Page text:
Desert Isle Keeper
The Stone Maiden
For a time, I could feel the mist on my face, smell the clean, cool air of Scotland, and hear the voice of the bard as he spun his tales. The sheer beauty of the legends, beliefs, and majesty of Scotland jump from the pages of this book. Very rarely does a book absorb me into the setting as completely as this one did. A very heartfelt thanks to the author whose incredible research brought magic to this story.
Alainna MacLaren has lost most of her clan in a centuries old feud with a neighboring clan, the MacNechtan’s. Alainna is desperate to save her clan and her home, Kinlochan, and dreams of a golden warrior with silver eyes who offers her salvation, but in return she must give up what she holds dear. Alainna travels to petition King William for help. She asks the king for a Celtic warrior who can save her clan and take her name, ensuring the clan’s survival. While there she briefly meets Sebastian le Bret, a warrior in service to King William. They are drawn to each other, but he is a Norman, and Alainna will not accept any help from a Norman knight, even if he does speak Gaelic.
Sebastian is an orphan from Brittany. A self made man, who has earned everything he has in life. His name is extremely important to him, since he has created his own identity. Sebastian is impatient to return to Brittany, to his son, who he left in the care of monks after his wife died. The abbey has burned, and word did not reach Sebastian in time to provide other arrangements. His son’s location is unknown, and Sebastian asks the king for help. In return, the king sends Sebastian to Kinlochan, to marry Alainna and keep the peace between the clans.
Both are unhappy with the situation. Alainna does not want to entrust her people to a Norman, even if he does resemble the warrior from her dream. Sebastian wants to return to his son and build a life in Brittany. Marriage to Alainna and remaining in Scotland is not his dream, and giving up his name is not an option for him.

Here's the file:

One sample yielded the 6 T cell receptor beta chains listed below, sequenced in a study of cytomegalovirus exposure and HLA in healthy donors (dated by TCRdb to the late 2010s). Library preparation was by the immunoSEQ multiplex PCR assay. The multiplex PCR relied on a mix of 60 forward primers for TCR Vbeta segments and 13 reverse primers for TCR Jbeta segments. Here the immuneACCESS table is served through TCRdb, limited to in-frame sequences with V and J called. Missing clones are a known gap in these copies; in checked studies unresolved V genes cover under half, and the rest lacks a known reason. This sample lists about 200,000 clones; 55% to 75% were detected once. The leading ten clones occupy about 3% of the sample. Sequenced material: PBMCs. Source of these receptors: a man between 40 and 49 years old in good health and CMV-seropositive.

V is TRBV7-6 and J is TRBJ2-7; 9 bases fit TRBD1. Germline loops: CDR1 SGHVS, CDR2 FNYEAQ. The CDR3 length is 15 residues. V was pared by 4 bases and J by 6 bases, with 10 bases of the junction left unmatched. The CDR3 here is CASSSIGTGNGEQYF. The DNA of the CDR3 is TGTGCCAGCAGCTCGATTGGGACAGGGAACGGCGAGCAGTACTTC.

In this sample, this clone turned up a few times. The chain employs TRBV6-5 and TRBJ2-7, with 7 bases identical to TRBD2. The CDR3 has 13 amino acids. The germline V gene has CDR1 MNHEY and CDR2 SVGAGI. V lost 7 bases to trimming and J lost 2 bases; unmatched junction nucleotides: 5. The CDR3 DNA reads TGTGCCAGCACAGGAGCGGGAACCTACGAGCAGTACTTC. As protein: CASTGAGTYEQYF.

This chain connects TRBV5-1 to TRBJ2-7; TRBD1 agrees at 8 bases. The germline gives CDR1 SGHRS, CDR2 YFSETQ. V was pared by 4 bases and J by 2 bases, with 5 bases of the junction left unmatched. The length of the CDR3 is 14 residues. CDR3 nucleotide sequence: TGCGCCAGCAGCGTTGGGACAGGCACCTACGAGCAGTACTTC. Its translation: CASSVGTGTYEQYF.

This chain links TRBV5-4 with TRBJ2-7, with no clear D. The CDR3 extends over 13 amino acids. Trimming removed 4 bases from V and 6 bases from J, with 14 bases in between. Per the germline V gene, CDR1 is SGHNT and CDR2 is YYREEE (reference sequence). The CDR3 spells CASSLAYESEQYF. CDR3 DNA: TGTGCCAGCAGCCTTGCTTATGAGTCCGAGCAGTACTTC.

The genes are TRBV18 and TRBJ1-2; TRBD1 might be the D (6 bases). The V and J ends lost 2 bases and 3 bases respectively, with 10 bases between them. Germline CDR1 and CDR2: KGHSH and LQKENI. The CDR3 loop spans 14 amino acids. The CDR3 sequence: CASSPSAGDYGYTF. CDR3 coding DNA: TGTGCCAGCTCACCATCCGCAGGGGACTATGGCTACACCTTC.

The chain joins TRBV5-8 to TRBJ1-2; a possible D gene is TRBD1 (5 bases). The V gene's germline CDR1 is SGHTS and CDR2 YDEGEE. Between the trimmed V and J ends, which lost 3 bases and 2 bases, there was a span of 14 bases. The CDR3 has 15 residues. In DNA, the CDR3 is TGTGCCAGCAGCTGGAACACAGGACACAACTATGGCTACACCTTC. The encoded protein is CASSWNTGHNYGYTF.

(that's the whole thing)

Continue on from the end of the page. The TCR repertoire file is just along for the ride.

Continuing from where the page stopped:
It is hard to describe the depth of this story and do it justice. Sebastian and Alainna are very much alike. They both are very prideful people, conscious of their duty. Each is torn by duty and their desire, because they do desire one another, very much. Alainna is a strong heroine and an artist, a stonecarver. Her work is her solace; her responsibility as leader of her clan is one she takes very seriously. Sebastian is an honorable man, and is somewhat at a loss with the Scottish customs and beliefs, especially their belief in the Stone Maiden, the protector of Clan Laren.
The description of the Scottish warrior-poet is the heart of this story. The author does an amazing job conveying the place of the bard as the center of clan life. Poetry and stories are told each evening, which bring the Norman warriors into the heart of the clan. Some of the emotion contained in the verses brought a tear to my eye. The strange mixture of Catholicism and paganism contained within medieval Scottish beliefs is also well described.
Both Sebastian and the reader cannot help but be drawn into the magic. Alainna and her clan shake his foundation and his identity. Can he really be a part of the clan and give up the inner self he worked so hard to create? What about his dreams of living in Brittany with his son?
Alainna must learn to accept what truly will help the clan, a Norman knight, not her own ideal of a Celtic warrior. Once she realizes that, can she help Sebastian see that he will have a place in Clan Laren with his son?
Every part of this story blends seamlessly, there are no strings left dangling or unimportant details included. The secondary characters, especially the bard, all have their own special part in the weave. And the Stone Maiden, is she a product of the imagination or reality? I’ll let the reader discover that for themselves. After reading the last page of this tale, I was disappointed to discover myself in my own living room. I swore I could feel that mist and smell the heather….